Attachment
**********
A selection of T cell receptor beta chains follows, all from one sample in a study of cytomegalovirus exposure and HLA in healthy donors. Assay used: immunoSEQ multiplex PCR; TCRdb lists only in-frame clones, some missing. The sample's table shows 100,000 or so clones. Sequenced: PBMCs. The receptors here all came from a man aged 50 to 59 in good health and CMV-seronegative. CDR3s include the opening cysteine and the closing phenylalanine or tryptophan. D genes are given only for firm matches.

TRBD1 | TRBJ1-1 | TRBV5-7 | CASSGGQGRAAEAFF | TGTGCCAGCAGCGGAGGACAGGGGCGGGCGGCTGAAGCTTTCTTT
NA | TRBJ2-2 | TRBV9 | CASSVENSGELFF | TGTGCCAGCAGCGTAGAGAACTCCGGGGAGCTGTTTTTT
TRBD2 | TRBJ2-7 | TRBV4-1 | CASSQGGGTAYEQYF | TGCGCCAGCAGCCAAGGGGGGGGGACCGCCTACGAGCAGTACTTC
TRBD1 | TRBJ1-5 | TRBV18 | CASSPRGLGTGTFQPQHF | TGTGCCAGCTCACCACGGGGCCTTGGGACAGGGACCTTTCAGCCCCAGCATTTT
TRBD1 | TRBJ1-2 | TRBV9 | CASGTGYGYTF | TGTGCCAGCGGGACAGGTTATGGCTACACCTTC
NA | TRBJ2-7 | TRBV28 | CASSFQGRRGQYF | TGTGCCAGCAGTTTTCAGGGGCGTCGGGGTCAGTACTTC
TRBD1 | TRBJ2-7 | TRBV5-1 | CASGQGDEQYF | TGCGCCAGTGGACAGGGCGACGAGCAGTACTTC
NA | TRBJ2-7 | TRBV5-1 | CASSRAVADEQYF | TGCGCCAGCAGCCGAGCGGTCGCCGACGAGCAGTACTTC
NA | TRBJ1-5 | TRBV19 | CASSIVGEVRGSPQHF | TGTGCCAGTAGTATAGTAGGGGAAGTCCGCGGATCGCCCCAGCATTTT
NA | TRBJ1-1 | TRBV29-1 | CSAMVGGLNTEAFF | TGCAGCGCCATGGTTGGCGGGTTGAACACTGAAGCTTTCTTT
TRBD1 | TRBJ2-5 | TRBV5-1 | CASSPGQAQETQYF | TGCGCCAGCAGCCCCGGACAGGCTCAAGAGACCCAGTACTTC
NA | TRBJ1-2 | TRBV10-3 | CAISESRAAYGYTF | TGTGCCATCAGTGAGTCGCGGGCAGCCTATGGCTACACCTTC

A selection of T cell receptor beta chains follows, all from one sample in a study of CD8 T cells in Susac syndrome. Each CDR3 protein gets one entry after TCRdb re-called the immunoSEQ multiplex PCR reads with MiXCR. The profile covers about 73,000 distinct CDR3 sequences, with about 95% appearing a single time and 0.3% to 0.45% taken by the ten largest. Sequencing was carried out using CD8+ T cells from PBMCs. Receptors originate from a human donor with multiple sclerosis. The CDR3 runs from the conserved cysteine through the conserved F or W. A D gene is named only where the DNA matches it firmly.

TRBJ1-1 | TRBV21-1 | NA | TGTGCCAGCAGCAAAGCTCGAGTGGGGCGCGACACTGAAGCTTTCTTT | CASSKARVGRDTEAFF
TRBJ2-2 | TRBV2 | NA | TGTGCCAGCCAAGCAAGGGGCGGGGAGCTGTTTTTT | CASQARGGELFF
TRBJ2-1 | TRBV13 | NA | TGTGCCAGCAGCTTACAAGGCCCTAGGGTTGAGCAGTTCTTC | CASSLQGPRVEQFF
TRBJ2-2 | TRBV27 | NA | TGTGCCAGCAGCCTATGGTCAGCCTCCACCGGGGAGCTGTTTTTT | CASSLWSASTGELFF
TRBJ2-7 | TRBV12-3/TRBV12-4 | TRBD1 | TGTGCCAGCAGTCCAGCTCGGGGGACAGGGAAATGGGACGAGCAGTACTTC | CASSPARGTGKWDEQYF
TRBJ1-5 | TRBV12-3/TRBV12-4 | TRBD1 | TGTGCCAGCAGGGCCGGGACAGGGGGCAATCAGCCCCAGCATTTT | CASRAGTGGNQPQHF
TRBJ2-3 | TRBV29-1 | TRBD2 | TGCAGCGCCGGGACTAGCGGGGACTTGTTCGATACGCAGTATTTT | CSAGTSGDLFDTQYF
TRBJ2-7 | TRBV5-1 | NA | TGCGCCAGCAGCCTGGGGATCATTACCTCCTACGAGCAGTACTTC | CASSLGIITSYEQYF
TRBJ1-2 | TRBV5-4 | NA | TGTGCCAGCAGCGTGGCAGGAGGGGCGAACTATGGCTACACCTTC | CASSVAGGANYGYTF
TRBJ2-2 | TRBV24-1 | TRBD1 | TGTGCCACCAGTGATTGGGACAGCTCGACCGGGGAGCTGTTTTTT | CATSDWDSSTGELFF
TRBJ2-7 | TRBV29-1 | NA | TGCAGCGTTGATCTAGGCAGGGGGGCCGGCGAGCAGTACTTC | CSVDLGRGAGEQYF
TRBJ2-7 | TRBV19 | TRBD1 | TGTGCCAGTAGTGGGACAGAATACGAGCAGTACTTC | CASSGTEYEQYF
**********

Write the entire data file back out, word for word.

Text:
A selection of T cell receptor beta chains follows, all from one sample in a study of cytomegalovirus exposure and HLA in healthy donors. Assay used: immunoSEQ multiplex PCR; TCRdb lists only in-frame clones, some missing. The sample's table shows 100,000 or so clones. Sequenced: PBMCs. The receptors here all came from a man aged 50 to 59 in good health and CMV-seronegative. CDR3s include the opening cysteine and the closing phenylalanine or tryptophan. D genes are given only for firm matches.

TRBD1 | TRBJ1-1 | TRBV5-7 | CASSGGQGRAAEAFF | TGTGCCAGCAGCGGAGGACAGGGGCGGGCGGCTGAAGCTTTCTTT
NA | TRBJ2-2 | TRBV9 | CASSVENSGELFF | TGTGCCAGCAGCGTAGAGAACTCCGGGGAGCTGTTTTTT
TRBD2 | TRBJ2-7 | TRBV4-1 | CASSQGGGTAYEQYF | TGCGCCAGCAGCCAAGGGGGGGGGACCGCCTACGAGCAGTACTTC
TRBD1 | TRBJ1-5 | TRBV18 | CASSPRGLGTGTFQPQHF | TGTGCCAGCTCACCACGGGGCCTTGGGACAGGGACCTTTCAGCCCCAGCATTTT
TRBD1 | TRBJ1-2 | TRBV9 | CASGTGYGYTF | TGTGCCAGCGGGACAGGTTATGGCTACACCTTC
NA | TRBJ2-7 | TRBV28 | CASSFQGRRGQYF | TGTGCCAGCAGTTTTCAGGGGCGTCGGGGTCAGTACTTC
TRBD1 | TRBJ2-7 | TRBV5-1 | CASGQGDEQYF | TGCGCCAGTGGACAGGGCGACGAGCAGTACTTC
NA | TRBJ2-7 | TRBV5-1 | CASSRAVADEQYF | TGCGCCAGCAGCCGAGCGGTCGCCGACGAGCAGTACTTC
NA | TRBJ1-5 | TRBV19 | CASSIVGEVRGSPQHF | TGTGCCAGTAGTATAGTAGGGGAAGTCCGCGGATCGCCCCAGCATTTT
NA | TRBJ1-1 | TRBV29-1 | CSAMVGGLNTEAFF | TGCAGCGCCATGGTTGGCGGGTTGAACACTGAAGCTTTCTTT
TRBD1 | TRBJ2-5 | TRBV5-1 | CASSPGQAQETQYF | TGCGCCAGCAGCCCCGGACAGGCTCAAGAGACCCAGTACTTC
NA | TRBJ1-2 | TRBV10-3 | CAISESRAAYGYTF | TGTGCCATCAGTGAGTCGCGGGCAGCCTATGGCTACACCTTC

A selection of T cell receptor beta chains follows, all from one sample in a study of CD8 T cells in Susac syndrome. Each CDR3 protein gets one entry after TCRdb re-called the immunoSEQ multiplex PCR reads with MiXCR. The profile covers about 73,000 distinct CDR3 sequences, with about 95% appearing a single time and 0.3% to 0.45% taken by the ten largest. Sequencing was carried out using CD8+ T cells from PBMCs. Receptors originate from a human donor with multiple sclerosis. The CDR3 runs from the conserved cysteine through the conserved F or W. A D gene is named only where the DNA matches it firmly.

TRBJ1-1 | TRBV21-1 | NA | TGTGCCAGCAGCAAAGCTCGAGTGGGGCGCGACACTGAAGCTTTCTTT | CASSKARVGRDTEAFF
TRBJ2-2 | TRBV2 | NA | TGTGCCAGCCAAGCAAGGGGCGGGGAGCTGTTTTTT | CASQARGGELFF
TRBJ2-1 | TRBV13 | NA | TGTGCCAGCAGCTTACAAGGCCCTAGGGTTGAGCAGTTCTTC | CASSLQGPRVEQFF
TRBJ2-2 | TRBV27 | NA | TGTGCCAGCAGCCTATGGTCAGCCTCCACCGGGGAGCTGTTTTTT | CASSLWSASTGELFF
TRBJ2-7 | TRBV12-3/TRBV12-4 | TRBD1 | TGTGCCAGCAGTCCAGCTCGGGGGACAGGGAAATGGGACGAGCAGTACTTC | CASSPARGTGKWDEQYF
TRBJ1-5 | TRBV12-3/TRBV12-4 | TRBD1 | TGTGCCAGCAGGGCCGGGACAGGGGGCAATCAGCCCCAGCATTTT | CASRAGTGGNQPQHF
TRBJ2-3 | TRBV29-1 | TRBD2 | TGCAGCGCCGGGACTAGCGGGGACTTGTTCGATACGCAGTATTTT | CSAGTSGDLFDTQYF
TRBJ2-7 | TRBV5-1 | NA | TGCGCCAGCAGCCTGGGGATCATTACCTCCTACGAGCAGTACTTC | CASSLGIITSYEQYF
TRBJ1-2 | TRBV5-4 | NA | TGTGCCAGCAGCGTGGCAGGAGGGGCGAACTATGGCTACACCTTC | CASSVAGGANYGYTF
TRBJ2-2 | TRBV24-1 | TRBD1 | TGTGCCACCAGTGATTGGGACAGCTCGACCGGGGAGCTGTTTTTT | CATSDWDSSTGELFF
TRBJ2-7 | TRBV29-1 | NA | TGCAGCGTTGATCTAGGCAGGGGGGCCGGCGAGCAGTACTTC | CSVDLGRGAGEQYF
TRBJ2-7 | TRBV19 | TRBD1 | TGTGCCAGTAGTGGGACAGAATACGAGCAGTACTTC | CASSGTEYEQYF